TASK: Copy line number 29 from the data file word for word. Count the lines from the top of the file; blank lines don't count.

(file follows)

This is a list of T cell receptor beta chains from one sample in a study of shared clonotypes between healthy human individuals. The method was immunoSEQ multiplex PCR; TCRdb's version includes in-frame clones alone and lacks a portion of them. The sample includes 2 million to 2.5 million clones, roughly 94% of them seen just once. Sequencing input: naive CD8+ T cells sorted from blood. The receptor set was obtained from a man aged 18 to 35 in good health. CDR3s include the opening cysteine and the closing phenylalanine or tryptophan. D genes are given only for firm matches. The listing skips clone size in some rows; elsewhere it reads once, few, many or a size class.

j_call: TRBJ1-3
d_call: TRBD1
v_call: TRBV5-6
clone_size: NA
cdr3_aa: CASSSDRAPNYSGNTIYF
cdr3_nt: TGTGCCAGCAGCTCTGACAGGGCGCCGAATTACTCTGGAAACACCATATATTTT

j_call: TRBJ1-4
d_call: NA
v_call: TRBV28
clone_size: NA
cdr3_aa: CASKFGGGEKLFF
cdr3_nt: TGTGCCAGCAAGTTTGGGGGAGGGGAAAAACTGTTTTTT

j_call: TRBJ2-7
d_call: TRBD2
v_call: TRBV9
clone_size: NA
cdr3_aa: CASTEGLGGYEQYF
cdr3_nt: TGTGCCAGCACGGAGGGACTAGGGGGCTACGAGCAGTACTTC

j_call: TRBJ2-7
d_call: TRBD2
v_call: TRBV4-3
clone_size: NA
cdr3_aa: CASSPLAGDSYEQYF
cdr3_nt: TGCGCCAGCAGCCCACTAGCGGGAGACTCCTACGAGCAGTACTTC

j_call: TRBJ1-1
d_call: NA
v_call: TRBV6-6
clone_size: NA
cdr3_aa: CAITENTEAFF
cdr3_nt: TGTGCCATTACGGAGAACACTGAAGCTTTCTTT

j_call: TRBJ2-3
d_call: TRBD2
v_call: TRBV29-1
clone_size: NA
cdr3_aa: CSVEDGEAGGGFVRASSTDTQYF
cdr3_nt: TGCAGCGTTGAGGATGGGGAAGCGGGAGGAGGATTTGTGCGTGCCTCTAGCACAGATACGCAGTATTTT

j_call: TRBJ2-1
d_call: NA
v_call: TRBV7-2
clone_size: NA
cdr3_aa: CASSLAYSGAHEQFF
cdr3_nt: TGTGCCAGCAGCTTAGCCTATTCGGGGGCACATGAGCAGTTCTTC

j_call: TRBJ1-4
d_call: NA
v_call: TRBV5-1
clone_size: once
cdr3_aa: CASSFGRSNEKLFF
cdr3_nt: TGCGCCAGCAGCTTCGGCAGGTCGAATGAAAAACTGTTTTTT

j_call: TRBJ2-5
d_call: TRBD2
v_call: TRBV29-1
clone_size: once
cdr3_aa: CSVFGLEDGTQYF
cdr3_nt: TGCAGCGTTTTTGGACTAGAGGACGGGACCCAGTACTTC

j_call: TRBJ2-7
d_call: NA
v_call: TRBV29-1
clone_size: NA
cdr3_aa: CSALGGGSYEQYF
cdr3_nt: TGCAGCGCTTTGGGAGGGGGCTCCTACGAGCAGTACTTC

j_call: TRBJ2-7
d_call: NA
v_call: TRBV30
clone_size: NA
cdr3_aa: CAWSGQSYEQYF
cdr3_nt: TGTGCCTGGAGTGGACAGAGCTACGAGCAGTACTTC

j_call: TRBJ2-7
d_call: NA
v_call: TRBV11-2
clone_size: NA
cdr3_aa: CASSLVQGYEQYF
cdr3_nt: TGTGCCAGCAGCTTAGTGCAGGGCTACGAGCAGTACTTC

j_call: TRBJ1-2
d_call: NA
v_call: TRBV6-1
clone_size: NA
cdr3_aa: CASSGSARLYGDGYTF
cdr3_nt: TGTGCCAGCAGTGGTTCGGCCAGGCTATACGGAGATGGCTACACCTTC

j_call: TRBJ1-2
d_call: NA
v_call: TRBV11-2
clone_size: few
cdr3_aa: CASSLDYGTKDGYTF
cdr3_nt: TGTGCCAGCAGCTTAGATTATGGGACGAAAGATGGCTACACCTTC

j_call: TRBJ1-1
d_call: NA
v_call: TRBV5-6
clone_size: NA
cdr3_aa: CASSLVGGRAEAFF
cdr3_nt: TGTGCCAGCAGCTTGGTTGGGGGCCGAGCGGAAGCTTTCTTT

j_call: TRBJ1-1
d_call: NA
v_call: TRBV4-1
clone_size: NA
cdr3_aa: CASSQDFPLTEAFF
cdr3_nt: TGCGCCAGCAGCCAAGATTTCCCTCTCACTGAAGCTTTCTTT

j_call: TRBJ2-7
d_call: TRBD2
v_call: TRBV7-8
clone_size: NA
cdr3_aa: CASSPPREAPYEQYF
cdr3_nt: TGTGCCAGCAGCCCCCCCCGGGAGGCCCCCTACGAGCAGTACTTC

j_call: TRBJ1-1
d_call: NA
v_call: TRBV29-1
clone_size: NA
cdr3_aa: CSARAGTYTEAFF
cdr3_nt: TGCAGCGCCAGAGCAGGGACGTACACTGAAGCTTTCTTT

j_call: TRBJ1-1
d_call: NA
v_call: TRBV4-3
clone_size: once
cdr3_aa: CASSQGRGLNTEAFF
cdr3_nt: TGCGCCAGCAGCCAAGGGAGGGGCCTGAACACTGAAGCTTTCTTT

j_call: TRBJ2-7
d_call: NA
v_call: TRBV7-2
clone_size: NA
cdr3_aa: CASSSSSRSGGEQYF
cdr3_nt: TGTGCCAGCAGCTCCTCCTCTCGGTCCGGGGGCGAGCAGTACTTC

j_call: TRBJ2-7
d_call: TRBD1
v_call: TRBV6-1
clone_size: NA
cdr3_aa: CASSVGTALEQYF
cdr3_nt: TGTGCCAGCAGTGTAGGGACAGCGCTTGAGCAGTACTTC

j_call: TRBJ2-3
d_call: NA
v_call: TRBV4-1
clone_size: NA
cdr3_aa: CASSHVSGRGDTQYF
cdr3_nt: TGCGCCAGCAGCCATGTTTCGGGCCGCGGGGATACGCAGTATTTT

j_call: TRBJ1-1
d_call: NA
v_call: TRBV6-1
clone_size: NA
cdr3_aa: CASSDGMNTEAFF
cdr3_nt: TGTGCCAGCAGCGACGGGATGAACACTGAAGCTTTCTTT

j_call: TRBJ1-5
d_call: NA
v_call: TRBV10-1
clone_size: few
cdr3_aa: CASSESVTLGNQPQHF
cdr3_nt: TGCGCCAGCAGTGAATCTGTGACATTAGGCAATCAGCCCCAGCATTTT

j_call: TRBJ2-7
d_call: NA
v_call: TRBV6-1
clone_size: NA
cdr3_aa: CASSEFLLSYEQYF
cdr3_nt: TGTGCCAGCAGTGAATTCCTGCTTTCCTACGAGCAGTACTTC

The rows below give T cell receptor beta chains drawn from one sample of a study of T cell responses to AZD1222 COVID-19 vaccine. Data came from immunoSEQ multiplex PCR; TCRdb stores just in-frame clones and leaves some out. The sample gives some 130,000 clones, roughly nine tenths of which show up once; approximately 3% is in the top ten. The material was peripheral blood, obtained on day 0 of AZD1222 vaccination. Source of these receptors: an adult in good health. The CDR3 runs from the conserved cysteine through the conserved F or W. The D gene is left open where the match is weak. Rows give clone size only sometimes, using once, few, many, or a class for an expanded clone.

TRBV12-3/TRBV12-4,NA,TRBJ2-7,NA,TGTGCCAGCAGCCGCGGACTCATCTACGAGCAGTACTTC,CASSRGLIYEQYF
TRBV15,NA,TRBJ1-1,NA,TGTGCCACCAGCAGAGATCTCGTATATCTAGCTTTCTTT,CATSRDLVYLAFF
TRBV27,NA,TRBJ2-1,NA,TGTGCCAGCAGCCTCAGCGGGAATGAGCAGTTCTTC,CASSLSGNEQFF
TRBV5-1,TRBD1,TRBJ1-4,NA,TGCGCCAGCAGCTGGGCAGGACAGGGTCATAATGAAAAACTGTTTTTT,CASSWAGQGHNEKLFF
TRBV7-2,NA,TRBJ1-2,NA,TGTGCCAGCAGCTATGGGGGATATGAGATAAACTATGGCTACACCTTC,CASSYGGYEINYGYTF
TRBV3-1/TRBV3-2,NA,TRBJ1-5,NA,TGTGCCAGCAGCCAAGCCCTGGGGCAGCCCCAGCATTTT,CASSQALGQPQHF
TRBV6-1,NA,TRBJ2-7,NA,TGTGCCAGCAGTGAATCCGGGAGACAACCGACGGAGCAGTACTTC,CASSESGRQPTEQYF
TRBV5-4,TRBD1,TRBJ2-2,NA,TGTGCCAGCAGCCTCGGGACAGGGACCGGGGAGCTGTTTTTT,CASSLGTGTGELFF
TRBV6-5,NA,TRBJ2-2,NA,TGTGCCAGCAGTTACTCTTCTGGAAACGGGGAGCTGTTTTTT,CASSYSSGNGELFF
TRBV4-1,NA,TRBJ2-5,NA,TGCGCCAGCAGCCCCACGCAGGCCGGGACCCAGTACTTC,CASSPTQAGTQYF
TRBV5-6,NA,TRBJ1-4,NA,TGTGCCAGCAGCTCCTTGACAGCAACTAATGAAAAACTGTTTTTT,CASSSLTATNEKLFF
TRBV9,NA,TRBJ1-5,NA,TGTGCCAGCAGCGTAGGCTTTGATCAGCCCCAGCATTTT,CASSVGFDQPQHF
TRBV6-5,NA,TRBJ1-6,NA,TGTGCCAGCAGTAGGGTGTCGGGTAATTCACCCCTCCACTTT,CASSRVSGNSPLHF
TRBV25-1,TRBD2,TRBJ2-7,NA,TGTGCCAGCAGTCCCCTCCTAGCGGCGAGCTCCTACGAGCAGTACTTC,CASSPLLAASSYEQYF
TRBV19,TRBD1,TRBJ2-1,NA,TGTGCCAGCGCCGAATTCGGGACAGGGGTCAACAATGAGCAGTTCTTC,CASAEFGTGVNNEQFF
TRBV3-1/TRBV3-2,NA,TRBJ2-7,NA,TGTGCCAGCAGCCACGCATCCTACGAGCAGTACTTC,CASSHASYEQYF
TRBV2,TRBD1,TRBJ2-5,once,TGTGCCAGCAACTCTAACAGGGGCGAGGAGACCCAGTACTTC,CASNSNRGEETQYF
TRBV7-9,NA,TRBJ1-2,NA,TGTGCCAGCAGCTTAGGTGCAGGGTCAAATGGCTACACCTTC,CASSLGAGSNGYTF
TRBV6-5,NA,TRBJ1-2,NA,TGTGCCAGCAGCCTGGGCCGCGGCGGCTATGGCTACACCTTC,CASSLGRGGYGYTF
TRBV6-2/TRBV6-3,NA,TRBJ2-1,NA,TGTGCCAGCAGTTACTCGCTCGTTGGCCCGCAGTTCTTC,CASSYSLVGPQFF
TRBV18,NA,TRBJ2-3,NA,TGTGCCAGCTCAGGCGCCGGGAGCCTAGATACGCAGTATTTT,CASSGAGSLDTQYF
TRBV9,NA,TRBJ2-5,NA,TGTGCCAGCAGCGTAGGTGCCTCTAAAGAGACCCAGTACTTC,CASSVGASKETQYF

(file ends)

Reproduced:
clone_size: NA